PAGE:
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Durgabai Deshmukh was a trailblazer and one the great nation builders of India, a woman who dedicated her life to the freedom movement and social welfare.
A child bride, social worker, lawyer, freedom fighter, a politician, and a policy maker, Durgabai Deshmukh has played many roles as a woman and a formidable nation builder.
At a time when a great majority of women were confined to their homes in India, Durgabai stepped out against social custom to be a part of the freedom struggle wholeheartedly, showing the way for women to step out and make a change in society.
Her contributions to the Indian freedom struggle and impact on social welfare are still felt today.
We celebrate this visionary today, on her birth anniversary.
Durgabai Deshmukh was born on July 15, 1909 at Rajahmundry in Andhra Pradesh to social worker B. V. N. Rama Rao and Krishnavenamma and spent her early years in Kakinada. She was a child bride, married off at the age of 8 to her cousin Subba Rao, but refused to go to her marital home. She wanted to study, and she did.
When she was a mere 12 years old, Durgabai participated in the Non Cooperation Movement in 1922, and was deeply influenced by Gandhiji’s ideas of social reform. When she came to know that Gandhiji was visiting her birthplace, Kakinada, she ensured that he addressed a gathering of Muslim women and Devadasis. With the help of her Devadasi friends, she even arranged for five thousand rupees demanded by the local hosts to present to the Mahatma.
Mahatma Gandhi’s visit left a deep impact on the young Durgabai who decided to start wearing only handspun khadi, and quit school to protest the imposition of English language there. Later, she started Balika Hindi Paathshala to promote Hindi education for girls.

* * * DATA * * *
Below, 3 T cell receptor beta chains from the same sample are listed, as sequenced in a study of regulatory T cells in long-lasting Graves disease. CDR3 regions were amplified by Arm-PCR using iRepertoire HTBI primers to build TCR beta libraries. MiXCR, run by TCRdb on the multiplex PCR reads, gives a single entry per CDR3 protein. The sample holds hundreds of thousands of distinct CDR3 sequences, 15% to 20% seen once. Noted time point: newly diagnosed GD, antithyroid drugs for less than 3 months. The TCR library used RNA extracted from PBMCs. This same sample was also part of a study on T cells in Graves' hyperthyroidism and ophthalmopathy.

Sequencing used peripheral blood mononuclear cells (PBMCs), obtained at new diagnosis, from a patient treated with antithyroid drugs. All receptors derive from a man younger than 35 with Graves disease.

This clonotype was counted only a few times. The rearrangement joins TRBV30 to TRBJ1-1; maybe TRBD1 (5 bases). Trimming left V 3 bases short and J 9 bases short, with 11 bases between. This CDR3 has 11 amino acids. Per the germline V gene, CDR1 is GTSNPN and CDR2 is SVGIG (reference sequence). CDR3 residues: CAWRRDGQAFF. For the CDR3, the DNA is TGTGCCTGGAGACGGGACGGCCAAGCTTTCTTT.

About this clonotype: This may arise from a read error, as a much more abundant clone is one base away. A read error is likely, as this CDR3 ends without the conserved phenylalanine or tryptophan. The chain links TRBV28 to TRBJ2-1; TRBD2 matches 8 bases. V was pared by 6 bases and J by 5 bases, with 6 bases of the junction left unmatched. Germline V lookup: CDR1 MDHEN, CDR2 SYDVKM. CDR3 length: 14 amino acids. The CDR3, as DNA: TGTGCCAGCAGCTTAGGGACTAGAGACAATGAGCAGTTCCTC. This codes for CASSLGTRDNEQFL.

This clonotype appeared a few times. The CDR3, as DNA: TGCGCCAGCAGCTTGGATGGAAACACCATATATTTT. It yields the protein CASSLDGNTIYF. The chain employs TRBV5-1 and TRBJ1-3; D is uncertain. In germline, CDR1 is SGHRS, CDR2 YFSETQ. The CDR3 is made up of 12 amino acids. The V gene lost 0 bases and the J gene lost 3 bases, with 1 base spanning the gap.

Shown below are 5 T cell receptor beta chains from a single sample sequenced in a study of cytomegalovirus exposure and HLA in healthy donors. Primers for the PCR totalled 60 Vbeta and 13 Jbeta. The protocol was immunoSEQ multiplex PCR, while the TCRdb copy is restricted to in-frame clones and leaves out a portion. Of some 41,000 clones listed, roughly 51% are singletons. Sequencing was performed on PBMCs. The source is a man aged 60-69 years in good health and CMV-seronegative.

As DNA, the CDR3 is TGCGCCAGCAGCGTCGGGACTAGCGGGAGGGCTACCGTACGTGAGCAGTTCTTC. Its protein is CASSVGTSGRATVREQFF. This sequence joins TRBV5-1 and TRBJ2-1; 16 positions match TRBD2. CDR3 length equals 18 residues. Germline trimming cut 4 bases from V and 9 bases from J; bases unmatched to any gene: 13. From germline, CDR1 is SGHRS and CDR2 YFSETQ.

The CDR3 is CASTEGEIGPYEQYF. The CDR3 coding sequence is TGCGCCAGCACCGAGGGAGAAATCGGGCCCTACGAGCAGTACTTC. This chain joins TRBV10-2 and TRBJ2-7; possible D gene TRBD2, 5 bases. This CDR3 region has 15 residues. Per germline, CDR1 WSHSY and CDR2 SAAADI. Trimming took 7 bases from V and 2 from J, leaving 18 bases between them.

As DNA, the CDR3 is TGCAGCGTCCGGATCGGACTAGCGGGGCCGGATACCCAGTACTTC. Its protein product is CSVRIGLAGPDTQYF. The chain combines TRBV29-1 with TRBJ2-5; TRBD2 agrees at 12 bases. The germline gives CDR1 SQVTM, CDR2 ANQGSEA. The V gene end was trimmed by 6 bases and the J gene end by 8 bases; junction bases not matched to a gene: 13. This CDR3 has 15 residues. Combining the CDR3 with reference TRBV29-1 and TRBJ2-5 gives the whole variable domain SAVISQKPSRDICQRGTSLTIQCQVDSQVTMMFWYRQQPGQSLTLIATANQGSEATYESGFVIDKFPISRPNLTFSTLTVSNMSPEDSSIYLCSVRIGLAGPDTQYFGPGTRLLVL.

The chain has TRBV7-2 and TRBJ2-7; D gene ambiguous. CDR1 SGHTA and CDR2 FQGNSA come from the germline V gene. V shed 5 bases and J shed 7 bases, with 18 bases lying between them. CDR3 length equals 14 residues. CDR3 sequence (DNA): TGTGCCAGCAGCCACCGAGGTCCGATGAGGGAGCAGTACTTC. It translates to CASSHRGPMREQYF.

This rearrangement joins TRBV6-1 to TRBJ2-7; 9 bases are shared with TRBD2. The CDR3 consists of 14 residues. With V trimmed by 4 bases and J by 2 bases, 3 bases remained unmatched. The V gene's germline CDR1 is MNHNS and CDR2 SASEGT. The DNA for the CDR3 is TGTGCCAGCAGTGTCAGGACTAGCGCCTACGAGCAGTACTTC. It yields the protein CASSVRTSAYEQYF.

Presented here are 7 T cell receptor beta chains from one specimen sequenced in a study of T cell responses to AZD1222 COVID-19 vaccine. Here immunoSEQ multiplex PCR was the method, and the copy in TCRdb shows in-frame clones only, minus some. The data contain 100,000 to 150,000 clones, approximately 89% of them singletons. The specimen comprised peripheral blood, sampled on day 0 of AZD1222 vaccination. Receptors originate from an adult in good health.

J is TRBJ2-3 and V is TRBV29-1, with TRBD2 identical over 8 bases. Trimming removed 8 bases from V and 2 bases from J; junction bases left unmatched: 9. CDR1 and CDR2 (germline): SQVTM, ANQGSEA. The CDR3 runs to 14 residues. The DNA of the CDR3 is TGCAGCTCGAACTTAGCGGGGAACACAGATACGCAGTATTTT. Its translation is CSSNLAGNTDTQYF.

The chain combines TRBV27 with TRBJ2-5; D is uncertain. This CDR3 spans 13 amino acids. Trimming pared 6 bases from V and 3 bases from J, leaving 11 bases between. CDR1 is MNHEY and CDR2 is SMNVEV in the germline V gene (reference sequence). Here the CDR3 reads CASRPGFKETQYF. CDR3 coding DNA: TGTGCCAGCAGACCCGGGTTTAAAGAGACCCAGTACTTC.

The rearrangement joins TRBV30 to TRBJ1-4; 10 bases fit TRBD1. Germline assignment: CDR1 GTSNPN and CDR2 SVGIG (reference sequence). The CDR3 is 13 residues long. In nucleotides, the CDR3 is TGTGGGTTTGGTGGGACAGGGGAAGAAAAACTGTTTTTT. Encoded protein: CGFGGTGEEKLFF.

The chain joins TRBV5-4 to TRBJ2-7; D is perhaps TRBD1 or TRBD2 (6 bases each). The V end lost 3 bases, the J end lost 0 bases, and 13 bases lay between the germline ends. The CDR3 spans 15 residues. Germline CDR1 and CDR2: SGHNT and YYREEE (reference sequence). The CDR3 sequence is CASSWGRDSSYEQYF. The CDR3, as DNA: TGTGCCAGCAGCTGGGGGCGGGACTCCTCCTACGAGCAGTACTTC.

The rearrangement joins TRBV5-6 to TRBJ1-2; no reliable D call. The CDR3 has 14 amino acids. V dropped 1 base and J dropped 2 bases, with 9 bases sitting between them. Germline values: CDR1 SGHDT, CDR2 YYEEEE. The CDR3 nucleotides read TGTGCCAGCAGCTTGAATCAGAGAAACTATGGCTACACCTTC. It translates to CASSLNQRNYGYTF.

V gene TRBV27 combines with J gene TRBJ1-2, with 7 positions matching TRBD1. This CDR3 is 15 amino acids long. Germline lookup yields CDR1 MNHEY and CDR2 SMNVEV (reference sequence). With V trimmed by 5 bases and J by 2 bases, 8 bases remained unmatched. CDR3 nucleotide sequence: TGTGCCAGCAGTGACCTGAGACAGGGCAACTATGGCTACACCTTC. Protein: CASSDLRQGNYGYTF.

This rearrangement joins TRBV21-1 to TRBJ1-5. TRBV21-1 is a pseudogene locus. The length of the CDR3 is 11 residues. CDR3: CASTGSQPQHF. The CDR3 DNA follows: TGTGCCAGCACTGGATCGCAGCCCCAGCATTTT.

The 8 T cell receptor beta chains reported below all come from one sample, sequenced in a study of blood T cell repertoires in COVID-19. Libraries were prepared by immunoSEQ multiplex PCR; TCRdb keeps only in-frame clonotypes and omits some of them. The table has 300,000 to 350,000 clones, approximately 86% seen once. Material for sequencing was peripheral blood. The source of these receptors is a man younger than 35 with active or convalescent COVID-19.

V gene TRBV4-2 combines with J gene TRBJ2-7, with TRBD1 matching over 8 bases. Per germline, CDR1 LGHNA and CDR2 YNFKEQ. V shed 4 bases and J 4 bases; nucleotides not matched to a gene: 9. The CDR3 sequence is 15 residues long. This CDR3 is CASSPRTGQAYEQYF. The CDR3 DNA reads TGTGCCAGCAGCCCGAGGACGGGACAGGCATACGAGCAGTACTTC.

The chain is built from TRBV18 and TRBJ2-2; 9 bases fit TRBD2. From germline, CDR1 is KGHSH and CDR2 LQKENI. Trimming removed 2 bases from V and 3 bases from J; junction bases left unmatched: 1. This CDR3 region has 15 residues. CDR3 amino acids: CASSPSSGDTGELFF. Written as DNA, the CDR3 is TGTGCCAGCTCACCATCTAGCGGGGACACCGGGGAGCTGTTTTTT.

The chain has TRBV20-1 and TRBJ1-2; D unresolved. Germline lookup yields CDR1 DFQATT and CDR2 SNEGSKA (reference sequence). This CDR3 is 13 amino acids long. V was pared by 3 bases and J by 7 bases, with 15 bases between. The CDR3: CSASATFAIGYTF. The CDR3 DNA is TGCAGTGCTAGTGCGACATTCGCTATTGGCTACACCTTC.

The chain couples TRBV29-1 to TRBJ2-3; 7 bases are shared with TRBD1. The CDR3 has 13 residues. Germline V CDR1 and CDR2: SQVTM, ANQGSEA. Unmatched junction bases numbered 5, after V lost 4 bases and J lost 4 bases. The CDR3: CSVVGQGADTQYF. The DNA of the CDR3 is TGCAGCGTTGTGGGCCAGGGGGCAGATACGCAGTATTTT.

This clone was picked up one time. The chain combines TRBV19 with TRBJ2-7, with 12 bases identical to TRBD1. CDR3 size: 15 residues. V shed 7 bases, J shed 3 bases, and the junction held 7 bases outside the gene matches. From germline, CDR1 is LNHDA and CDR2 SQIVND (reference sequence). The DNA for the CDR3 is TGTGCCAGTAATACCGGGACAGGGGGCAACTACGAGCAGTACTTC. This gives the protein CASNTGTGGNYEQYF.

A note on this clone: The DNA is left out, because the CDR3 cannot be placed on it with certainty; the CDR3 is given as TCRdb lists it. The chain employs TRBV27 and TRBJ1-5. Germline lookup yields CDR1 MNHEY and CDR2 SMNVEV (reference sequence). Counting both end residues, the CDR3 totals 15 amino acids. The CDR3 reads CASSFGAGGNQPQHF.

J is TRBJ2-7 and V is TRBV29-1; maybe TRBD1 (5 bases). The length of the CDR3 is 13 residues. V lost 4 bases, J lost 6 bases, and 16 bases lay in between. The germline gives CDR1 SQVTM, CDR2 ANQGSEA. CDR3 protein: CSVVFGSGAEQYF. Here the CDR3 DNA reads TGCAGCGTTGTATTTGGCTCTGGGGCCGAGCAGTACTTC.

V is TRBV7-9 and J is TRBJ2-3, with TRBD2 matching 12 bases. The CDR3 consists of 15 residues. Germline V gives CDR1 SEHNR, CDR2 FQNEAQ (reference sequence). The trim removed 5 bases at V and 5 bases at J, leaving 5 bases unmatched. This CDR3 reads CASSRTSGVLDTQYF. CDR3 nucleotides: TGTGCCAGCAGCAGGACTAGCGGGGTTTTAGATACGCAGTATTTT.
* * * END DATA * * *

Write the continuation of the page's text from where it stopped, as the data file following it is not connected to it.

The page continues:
Durgabai went on to complete her B.A and her M.A in Political Science in the 1930s from Andhra University, and a Law degree from Madras University in 1942 and practised in Madras High Court.
She got married again as an adult in 1953 to Chintaman Deshmukh, the first governor of the Reserve Bank of India and Finance Minister in India’s Central cabinet.
Durgabai Deshmukh was a dedicated Gandhian and participated in several Gandhi led Salt Satyagrahas during the Civil Disobedience Movement. she was instrumental in organising women in the movement and was imprisoned three times for activities against British rule between 1930 to 1933.
She was the central figure in driving Andhra women to step out of their homes and organise themselves against the British and join the freedom struggle. With her support and encouragement a large number of women became Satayagrahis and faced the hardships of the movement along with the men including prison time.
A young Durgabai was called to take over the Salt Satyagraha movement in Madras after the arrest of freedom fighter T. Prakasam. She herself was imprisoned at Madurai jail for three years from 1990-1933 which included a year in solitary confinement.
In prison, Durgabai found that several women inmates had admitted to crimes they hadn’t committed only because they were illiterate, and could not understand what was written down, bringing sharply to her the impact of lack of education on their lives.